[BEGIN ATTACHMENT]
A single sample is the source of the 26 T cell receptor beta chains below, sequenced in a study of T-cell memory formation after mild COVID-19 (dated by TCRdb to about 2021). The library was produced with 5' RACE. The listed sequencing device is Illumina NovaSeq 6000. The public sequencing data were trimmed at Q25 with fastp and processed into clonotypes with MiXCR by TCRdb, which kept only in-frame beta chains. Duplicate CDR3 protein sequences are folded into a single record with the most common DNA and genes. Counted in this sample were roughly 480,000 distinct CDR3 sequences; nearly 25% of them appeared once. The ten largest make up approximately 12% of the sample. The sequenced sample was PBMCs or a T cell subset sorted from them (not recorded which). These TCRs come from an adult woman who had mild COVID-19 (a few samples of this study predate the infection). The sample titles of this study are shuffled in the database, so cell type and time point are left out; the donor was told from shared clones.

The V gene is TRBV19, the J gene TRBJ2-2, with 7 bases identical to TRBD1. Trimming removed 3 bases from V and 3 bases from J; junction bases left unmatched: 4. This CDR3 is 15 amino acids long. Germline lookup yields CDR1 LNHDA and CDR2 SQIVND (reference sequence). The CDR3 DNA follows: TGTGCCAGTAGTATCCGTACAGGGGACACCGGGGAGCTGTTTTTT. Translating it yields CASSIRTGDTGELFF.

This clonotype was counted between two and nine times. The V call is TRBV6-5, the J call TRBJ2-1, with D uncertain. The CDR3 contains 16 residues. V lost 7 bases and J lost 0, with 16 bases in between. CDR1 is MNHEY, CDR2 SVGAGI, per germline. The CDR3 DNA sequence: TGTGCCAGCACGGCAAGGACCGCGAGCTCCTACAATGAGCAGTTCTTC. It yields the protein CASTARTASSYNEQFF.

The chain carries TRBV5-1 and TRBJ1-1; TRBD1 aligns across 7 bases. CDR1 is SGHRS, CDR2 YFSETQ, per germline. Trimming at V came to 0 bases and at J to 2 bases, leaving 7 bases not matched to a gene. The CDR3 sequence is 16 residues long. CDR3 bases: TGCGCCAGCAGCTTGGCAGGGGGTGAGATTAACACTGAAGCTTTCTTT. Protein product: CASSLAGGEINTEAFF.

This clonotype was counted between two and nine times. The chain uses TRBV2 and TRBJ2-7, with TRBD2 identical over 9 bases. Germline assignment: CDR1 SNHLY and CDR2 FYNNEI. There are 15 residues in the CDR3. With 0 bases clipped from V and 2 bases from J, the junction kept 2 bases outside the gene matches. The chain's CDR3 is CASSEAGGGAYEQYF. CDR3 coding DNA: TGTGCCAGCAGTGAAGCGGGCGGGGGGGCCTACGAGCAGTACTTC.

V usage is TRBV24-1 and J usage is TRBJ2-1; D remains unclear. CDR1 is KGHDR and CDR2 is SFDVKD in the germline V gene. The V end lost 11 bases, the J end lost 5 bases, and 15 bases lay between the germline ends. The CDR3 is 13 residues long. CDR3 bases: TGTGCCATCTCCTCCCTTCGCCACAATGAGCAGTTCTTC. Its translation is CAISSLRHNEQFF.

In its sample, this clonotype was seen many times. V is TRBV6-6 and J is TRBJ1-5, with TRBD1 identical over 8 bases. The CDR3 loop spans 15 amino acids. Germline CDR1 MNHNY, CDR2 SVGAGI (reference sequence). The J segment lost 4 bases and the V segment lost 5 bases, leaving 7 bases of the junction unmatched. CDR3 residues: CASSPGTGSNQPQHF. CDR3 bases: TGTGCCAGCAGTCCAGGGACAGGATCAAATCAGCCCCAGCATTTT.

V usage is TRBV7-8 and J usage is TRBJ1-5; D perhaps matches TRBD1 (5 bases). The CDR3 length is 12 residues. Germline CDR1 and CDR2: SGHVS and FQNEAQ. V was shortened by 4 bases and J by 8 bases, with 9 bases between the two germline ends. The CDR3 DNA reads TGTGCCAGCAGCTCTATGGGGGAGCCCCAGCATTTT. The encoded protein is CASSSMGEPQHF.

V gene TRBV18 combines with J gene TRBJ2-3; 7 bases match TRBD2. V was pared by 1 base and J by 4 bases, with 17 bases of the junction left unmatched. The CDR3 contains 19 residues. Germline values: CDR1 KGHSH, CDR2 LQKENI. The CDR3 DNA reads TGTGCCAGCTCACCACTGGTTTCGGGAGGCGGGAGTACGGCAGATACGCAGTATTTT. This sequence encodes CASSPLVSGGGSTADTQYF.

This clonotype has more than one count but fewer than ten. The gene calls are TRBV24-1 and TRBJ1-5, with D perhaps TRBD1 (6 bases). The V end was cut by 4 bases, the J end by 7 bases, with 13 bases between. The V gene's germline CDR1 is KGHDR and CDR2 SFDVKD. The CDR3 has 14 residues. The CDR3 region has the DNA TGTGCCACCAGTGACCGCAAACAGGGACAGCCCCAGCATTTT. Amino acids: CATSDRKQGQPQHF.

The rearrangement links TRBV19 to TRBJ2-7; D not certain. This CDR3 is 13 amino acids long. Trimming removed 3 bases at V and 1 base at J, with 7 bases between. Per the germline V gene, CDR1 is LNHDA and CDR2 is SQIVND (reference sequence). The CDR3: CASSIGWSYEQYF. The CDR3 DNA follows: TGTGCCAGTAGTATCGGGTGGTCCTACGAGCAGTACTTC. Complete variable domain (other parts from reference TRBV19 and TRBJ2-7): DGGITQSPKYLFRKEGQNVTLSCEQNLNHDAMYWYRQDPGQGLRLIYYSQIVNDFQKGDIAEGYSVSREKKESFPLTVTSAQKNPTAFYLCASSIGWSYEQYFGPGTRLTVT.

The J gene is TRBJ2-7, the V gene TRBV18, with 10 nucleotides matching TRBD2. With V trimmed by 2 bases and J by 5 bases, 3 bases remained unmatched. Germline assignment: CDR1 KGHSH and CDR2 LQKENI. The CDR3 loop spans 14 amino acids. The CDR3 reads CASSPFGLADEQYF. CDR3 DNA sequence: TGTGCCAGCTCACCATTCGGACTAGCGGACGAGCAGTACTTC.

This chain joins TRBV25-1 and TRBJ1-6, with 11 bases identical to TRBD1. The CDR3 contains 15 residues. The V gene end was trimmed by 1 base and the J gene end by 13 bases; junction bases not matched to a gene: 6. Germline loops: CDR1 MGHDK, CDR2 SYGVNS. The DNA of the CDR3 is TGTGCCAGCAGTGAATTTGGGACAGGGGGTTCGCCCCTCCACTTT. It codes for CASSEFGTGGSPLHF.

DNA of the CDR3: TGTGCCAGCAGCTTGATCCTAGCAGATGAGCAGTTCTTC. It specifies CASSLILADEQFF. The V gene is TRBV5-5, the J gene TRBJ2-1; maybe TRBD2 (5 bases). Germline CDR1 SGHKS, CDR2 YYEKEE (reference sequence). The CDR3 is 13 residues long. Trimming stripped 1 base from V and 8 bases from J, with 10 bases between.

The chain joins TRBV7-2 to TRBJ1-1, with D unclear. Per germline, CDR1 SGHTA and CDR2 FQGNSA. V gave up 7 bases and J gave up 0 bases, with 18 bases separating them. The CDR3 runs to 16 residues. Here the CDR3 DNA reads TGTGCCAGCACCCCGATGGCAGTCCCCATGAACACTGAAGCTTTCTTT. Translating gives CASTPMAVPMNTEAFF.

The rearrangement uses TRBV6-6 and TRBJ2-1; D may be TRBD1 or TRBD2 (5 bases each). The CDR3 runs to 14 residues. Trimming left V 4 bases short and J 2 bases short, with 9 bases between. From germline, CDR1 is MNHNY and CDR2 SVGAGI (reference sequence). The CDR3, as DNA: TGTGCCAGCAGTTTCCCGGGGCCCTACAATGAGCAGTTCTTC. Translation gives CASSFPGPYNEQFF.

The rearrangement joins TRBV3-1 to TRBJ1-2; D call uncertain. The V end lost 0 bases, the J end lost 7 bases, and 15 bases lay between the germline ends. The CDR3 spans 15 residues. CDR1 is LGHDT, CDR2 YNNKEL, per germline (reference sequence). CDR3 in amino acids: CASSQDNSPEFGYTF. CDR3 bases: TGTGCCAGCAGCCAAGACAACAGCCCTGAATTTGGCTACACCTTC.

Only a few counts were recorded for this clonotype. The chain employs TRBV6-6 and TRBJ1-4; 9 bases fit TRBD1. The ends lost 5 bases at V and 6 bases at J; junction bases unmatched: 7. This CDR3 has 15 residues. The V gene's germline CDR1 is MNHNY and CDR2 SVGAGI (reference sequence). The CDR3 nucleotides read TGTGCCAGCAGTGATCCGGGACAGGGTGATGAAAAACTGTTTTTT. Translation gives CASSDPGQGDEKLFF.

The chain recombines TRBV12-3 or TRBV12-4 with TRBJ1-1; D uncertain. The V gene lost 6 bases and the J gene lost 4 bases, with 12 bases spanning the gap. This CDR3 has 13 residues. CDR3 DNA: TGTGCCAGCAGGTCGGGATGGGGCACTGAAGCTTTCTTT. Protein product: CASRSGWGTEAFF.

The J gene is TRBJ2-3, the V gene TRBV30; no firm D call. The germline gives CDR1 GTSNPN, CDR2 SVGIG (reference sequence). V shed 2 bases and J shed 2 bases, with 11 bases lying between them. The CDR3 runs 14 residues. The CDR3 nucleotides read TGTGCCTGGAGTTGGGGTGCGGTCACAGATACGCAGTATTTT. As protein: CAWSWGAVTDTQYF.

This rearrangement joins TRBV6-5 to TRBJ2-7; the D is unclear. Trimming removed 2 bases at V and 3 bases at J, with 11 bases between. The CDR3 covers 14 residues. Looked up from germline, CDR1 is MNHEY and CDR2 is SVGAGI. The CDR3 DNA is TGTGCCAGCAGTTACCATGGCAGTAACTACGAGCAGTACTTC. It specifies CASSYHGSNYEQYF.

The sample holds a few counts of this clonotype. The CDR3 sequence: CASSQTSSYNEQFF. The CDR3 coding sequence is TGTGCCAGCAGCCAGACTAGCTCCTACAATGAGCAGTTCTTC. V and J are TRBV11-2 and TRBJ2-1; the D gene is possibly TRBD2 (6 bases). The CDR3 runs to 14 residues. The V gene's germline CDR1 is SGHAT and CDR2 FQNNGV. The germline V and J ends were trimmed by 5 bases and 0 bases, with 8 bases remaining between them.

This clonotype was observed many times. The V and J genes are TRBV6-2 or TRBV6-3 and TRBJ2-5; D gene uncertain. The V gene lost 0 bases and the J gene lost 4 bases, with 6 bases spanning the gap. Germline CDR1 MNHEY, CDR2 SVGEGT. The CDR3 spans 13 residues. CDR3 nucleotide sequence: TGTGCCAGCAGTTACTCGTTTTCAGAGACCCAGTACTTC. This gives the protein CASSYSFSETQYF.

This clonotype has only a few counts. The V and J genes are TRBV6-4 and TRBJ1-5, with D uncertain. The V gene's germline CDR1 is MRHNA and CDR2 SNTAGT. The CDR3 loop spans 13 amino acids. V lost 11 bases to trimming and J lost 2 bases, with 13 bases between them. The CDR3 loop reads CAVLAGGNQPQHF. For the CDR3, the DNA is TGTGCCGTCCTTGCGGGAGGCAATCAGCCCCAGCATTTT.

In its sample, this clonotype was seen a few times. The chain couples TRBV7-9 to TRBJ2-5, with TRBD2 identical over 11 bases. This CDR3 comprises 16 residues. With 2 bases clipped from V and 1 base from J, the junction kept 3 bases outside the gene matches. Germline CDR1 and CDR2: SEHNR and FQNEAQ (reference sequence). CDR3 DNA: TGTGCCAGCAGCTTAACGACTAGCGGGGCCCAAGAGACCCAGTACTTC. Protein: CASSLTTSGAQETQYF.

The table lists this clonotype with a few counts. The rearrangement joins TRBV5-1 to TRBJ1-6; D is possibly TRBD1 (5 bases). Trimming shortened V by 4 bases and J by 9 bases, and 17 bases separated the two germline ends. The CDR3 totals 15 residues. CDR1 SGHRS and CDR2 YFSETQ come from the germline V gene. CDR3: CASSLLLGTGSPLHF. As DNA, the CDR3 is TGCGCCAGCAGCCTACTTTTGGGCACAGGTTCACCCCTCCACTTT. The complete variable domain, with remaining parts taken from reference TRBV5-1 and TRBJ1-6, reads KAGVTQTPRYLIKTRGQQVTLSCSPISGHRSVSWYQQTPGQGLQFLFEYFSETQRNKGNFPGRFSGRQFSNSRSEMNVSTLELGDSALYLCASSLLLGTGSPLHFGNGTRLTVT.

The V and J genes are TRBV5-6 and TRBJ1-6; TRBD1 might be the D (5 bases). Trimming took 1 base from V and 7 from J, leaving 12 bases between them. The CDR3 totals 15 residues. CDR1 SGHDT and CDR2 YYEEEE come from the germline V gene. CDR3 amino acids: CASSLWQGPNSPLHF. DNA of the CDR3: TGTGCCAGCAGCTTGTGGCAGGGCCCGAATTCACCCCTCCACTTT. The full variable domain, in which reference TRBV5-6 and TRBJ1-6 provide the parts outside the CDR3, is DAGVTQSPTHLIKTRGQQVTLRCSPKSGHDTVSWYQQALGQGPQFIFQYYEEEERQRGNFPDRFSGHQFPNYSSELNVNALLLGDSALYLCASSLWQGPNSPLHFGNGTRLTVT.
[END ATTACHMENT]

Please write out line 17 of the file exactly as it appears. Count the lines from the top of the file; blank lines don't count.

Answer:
The rearrangement joins TRBV3-1 to TRBJ1-2; D call uncertain. The V end lost 0 bases, the J end lost 7 bases, and 15 bases lay between the germline ends. The CDR3 spans 15 residues. CDR1 is LGHDT, CDR2 YNNKEL, per germline (reference sequence). CDR3 in amino acids: CASSQDNSPEFGYTF. CDR3 bases: TGTGCCAGCAGCCAAGACAACAGCCCTGAATTTGGCTACACCTTC.